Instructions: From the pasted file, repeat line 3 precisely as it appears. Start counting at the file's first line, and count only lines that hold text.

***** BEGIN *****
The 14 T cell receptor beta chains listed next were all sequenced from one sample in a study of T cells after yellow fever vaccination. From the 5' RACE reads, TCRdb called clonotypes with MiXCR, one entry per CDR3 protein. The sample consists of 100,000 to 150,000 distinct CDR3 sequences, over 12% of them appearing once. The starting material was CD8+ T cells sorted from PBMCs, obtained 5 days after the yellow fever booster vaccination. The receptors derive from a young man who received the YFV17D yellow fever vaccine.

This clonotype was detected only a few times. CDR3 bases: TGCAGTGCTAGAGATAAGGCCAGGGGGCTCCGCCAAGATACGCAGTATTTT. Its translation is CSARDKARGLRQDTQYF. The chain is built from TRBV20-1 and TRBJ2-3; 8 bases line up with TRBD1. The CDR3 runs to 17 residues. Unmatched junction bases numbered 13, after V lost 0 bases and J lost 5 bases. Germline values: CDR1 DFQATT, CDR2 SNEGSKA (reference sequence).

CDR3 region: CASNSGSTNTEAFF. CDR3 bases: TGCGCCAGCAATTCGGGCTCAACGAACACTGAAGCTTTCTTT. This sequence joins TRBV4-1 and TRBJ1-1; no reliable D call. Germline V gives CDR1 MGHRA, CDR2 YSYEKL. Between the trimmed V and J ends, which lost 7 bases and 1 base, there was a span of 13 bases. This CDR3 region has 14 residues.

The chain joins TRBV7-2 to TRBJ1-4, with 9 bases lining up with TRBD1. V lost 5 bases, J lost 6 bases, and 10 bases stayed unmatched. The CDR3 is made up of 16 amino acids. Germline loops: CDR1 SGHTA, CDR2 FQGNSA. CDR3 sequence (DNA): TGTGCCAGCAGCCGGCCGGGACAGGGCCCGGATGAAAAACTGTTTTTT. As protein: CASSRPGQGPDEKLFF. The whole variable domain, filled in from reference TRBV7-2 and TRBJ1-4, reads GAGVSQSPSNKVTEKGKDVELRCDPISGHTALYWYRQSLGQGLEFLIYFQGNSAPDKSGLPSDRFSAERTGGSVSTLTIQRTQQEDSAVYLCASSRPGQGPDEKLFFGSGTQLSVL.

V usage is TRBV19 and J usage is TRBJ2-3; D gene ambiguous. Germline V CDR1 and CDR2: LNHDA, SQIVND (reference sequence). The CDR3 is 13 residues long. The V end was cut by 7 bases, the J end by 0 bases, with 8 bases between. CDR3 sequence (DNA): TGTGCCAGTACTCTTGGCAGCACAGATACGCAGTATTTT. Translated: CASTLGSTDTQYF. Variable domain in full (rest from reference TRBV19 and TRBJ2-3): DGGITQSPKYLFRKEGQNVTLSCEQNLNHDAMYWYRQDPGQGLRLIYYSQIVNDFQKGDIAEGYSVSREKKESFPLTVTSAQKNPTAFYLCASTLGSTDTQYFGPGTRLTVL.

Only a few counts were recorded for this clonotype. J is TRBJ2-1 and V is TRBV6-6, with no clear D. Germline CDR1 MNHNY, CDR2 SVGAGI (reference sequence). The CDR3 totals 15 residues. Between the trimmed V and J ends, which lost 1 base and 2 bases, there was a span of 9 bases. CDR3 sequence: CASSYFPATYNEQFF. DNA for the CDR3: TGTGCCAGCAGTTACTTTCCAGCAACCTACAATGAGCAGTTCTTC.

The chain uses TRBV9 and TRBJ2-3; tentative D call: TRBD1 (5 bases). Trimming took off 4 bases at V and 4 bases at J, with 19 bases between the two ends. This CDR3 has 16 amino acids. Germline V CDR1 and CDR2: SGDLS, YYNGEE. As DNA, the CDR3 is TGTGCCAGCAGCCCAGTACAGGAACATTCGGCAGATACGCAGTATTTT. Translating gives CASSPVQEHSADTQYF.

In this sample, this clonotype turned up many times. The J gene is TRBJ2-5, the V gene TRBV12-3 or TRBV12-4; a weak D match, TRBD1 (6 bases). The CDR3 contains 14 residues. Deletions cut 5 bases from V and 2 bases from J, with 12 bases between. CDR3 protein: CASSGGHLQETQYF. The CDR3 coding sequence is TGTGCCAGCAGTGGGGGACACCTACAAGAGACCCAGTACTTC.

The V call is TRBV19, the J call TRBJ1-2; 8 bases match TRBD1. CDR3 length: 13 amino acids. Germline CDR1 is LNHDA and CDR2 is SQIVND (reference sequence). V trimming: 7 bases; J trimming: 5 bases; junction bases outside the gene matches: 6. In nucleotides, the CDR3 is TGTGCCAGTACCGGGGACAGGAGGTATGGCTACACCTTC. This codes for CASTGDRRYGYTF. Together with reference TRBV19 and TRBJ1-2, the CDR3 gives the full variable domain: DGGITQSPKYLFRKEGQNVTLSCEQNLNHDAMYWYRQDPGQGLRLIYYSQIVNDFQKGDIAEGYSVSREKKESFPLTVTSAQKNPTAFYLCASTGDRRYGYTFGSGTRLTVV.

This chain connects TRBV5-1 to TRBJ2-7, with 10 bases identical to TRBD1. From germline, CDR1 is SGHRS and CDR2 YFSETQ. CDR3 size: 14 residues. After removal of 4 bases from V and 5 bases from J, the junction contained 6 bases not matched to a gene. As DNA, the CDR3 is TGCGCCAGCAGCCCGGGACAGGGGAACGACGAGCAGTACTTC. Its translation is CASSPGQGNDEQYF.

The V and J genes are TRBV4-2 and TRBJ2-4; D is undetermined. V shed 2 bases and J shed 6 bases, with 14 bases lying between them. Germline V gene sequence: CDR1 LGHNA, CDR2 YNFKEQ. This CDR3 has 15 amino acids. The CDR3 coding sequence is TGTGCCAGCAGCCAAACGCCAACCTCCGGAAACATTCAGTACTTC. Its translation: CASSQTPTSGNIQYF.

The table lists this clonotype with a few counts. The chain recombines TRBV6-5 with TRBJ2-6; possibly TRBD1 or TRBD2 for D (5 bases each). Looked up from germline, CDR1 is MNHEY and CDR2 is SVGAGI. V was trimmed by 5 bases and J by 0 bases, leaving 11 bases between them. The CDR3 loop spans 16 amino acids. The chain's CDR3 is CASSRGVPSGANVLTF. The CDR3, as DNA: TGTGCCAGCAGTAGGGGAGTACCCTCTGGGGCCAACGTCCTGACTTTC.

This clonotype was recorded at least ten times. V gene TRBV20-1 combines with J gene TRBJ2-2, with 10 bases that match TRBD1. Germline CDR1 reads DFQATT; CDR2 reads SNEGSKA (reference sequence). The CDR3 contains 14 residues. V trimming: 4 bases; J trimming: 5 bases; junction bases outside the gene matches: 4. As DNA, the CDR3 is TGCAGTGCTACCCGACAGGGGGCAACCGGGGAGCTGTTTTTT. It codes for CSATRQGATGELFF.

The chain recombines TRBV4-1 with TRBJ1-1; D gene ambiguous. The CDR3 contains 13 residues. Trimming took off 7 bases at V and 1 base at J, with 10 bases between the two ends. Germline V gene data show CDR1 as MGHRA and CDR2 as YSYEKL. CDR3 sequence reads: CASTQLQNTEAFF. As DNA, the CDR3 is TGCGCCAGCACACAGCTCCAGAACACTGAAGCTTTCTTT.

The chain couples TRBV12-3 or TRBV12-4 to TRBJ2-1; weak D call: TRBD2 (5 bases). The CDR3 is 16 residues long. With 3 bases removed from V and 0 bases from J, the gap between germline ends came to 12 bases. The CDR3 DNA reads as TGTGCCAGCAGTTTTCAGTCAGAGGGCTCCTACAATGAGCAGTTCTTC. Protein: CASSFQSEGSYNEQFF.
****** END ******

CDR3 region: CASNSGSTNTEAFF. CDR3 bases: TGCGCCAGCAATTCGGGCTCAACGAACACTGAAGCTTTCTTT. This sequence joins TRBV4-1 and TRBJ1-1; no reliable D call. Germline V gives CDR1 MGHRA, CDR2 YSYEKL. Between the trimmed V and J ends, which lost 7 bases and 1 base, there was a span of 13 bases. This CDR3 region has 14 residues.